Caribbean pols honor legacy of MLK Jr.

Assemblywoman Diana C. Richardson, 43rd Assembly District in Brooklyn.
John Louis

Several Brooklyn’s Caribbean legislators on Monday joined elective officials and others in honoring the life and legacy of the Rev. Dr. Martin Luther King, Jr.

“Today, we take a moment to commemorate humanitarian and civil rights leader, Dr. Martin Luther King, Jr.,” said Assembly Member Diana C. Richardson, representative for the 43rd Assembly District. “Dr. King’s activism and leadership paved the way in providing basic rights and liberties for many that we now often take for granted.

“Dr. King once said that ‘Life’s most persistent and urgent question is: what are you doing for others?’” added Richardson, the daughter of Aruban and St. Martin immigrants.

“In celebration of Dr. King’s life and legacy, I encourage you to become more civically engaged in your community in any way possible: donate to a homeless shelter, help your neighbor carry their groceries, become a mentor, go to a community board meeting, or start a tenant or block association,” she continued.

Richardson’s Assembly colleague, Rodneyse Bichotte, who represents the 42nd Assembly District, described Dr. King as “iconic” and “progressive.”

“Dr. King exuded great bravery and leadership when confronting injustices and inciting non-violent protests throughout the 1950s and 1960s, as part of the Civil Rights Movement,” said the daughter of Haitian immigrants.

Assembly Member Bichotte said King’s accomplishments were numerous, “including leading the Montgomery Bus Boycott, which was led in response to the famous arrest of Rosa Parks; directing the Birmingham Campaign, which took place in one of the most racially-divided cities in America at the time; and being instrumental in the March on Washington, which is one of the largest political rallies for human rights in history, with over 250,000 participants.”

“His most transcendent achievement is his acclaimed and frequently quoted ‘I Have a Dream’ speech, which was responsible for hotly intensifying the Civil Rights Movement, giving hope to many in one of the darkest times in American history,” she added.

“For so many, Dr. King’s ideas are studied as fixtures that remedied what was,” Bichotte continued. “The plight of African-Americans who were treated unequally more than 50 years ago was Dr. King’s prime objective. However, his words and legacy can still be guiding lights for the issues of today.

“We’ve come so far, and we thank courageous heroes like Dr. King for getting us there,” she said. “However, I hope that we take this day to not only reflect but to recommit ourselves to the lessons we gleaned from him.”

Council Member Jumaane D. Williams, deputy leader of the City Council and representative for the 45th Council District, said Dr. King’s impact on “our nation and the world is immeasurable, a man whom I have always counted among my personal heroes.

“Dr. King was one of the most visionary leaders, most effective activists, most inspirational figures, in our history,” said the son of Grenadian immigrants. “He committed, and ultimately lost, his life to the fight for justice and equity, to creating transformational change, and inspired so many to take up that fight.”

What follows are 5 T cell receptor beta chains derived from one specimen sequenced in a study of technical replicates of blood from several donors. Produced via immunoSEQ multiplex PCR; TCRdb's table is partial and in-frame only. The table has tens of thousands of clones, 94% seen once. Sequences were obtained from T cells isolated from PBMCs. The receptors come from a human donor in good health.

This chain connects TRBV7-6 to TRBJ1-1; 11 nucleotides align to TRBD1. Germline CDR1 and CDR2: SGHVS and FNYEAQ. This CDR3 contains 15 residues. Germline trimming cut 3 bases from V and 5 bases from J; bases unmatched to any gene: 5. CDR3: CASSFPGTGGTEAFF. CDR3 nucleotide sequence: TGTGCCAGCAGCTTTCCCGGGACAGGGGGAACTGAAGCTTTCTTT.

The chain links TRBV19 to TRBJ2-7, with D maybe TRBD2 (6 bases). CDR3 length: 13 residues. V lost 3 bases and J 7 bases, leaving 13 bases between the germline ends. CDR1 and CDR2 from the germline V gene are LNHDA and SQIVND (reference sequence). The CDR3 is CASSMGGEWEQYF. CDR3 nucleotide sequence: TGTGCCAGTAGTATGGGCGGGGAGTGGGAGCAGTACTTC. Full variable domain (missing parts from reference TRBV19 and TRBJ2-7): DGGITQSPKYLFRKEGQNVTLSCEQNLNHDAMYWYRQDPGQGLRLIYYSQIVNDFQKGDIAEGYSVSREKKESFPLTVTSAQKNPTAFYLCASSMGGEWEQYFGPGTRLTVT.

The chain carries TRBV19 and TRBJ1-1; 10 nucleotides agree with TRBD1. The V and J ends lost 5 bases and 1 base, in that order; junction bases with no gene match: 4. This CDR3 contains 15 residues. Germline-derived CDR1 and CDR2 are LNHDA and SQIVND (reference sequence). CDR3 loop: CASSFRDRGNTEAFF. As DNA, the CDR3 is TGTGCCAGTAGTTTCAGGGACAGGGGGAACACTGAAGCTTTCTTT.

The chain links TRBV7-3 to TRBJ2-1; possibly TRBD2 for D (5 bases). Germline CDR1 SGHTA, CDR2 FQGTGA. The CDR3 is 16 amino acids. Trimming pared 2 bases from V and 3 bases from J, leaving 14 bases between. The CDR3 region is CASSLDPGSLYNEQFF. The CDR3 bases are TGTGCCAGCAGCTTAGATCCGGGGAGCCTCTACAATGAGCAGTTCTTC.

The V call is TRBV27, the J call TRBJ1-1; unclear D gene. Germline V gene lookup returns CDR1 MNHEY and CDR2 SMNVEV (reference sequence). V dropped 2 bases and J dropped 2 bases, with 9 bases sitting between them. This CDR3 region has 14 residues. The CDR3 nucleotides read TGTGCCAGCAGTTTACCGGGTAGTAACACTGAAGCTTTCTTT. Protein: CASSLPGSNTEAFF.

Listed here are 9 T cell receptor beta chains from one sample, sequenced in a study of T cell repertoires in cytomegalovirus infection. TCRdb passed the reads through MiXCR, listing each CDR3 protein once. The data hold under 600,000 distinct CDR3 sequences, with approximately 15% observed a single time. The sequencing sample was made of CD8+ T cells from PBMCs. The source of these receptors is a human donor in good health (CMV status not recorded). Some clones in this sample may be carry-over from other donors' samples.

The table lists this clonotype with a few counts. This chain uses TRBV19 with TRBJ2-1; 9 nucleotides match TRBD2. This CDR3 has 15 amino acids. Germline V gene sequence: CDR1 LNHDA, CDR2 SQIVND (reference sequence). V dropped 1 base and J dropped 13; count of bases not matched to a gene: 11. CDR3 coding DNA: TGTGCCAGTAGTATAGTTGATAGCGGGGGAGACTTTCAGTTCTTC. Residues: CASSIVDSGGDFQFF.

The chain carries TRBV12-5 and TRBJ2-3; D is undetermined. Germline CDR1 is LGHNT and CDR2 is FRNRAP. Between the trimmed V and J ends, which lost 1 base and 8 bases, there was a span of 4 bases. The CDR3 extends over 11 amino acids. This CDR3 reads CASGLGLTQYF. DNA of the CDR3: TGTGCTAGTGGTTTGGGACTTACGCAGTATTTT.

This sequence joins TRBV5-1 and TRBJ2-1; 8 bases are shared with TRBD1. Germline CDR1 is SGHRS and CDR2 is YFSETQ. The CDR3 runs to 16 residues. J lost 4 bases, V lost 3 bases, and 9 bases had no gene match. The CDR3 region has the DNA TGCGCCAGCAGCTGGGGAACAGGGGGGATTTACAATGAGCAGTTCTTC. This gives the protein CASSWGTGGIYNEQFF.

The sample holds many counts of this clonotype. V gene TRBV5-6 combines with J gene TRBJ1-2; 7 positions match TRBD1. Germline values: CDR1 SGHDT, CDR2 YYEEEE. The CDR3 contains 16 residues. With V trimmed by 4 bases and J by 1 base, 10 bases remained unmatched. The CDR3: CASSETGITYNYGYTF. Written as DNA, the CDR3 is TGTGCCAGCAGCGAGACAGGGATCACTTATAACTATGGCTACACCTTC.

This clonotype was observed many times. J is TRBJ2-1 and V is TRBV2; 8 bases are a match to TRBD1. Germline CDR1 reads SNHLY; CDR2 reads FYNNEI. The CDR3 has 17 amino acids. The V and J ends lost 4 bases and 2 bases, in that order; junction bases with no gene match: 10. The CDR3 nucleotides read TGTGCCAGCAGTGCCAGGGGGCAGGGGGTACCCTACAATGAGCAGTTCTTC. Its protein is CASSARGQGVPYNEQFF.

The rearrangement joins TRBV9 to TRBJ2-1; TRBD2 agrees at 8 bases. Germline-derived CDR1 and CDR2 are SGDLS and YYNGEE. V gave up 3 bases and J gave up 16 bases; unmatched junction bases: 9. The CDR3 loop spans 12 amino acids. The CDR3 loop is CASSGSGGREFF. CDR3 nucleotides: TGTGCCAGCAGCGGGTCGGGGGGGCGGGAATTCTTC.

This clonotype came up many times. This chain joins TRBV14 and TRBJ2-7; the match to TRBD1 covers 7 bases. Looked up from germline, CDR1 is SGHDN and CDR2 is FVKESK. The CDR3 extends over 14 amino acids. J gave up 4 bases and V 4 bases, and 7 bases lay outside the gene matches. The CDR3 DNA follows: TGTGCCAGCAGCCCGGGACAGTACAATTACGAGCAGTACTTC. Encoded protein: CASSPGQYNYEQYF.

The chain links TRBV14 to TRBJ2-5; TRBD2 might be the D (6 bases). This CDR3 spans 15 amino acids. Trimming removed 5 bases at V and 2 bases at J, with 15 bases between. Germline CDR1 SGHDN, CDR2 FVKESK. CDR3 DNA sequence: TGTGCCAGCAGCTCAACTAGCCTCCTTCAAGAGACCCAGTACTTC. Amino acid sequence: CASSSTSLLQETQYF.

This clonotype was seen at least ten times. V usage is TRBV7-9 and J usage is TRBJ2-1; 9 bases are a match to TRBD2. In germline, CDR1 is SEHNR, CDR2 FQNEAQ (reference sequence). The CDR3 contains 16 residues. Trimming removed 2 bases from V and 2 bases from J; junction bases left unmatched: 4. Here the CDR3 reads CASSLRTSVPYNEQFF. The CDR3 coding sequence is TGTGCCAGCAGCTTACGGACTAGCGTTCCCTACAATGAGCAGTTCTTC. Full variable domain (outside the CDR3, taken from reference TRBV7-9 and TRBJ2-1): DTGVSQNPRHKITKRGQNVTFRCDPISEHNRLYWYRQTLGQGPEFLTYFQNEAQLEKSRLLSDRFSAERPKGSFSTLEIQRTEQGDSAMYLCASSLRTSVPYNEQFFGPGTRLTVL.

Williams said many of the injustices that Dr. King fought against still exist today, “despite a veil of perceived equality that many wears for their own comfort.

“But inequity in this country, and in New York, remains pervasive,” he said. “The Civil Rights Movement was not a moment in history, but is an ongoing struggle of the oppressed and the ‘other’ in society. On race, on religion, on sexual orientation and gender identity, the movement continues.

“Progress and improvement cannot be allowed to serve as a stand-in for real equity,” he continued. “The fight continues and even escalates as we work not only to move forward but to preserve the gains made over decades.”

Dr. Mathieu Eugene, the Haitian-born representative for the 40th Council District, said: “As we pause to remember the legacy of Dr. Martin Luther King, Jr., let us continue to live by the principles of equality and justice that defined Dr. King throughout his remarkable life.

“While there is much work to be done in this great nation to uphold Dr. King’s message of morality and civility, by working together, it is possible to find common ground, even in the face of hate and bigotry,” Eugene said.

Brooklyn Borough President Eric Adams said the message and mission of Dr. King “feels as necessary today as it did more than 50 years ago.

“In an era deeply impacted by division and discrimination, his legacy reminds us that the time is always right to do what is right.,” Adams said. “To paraphrase Dr. King, our ultimate measure is not where we stand in moments of comfort and convenience but at times of challenge and controversy.

“We cannot be silent in the face of intolerance, or stationary in the midst of inaction,” he added. “With acts of service and struggle both great and small, focused both globally and hyper-locally, it is up to each one of us to carry our own piece of the mantle once borne by Dr. King, as well as the countless women and men who have fought for equality and social justice.

“May this day re-energize us on that long journey to the mountaintop,” continued Adams on Monday.

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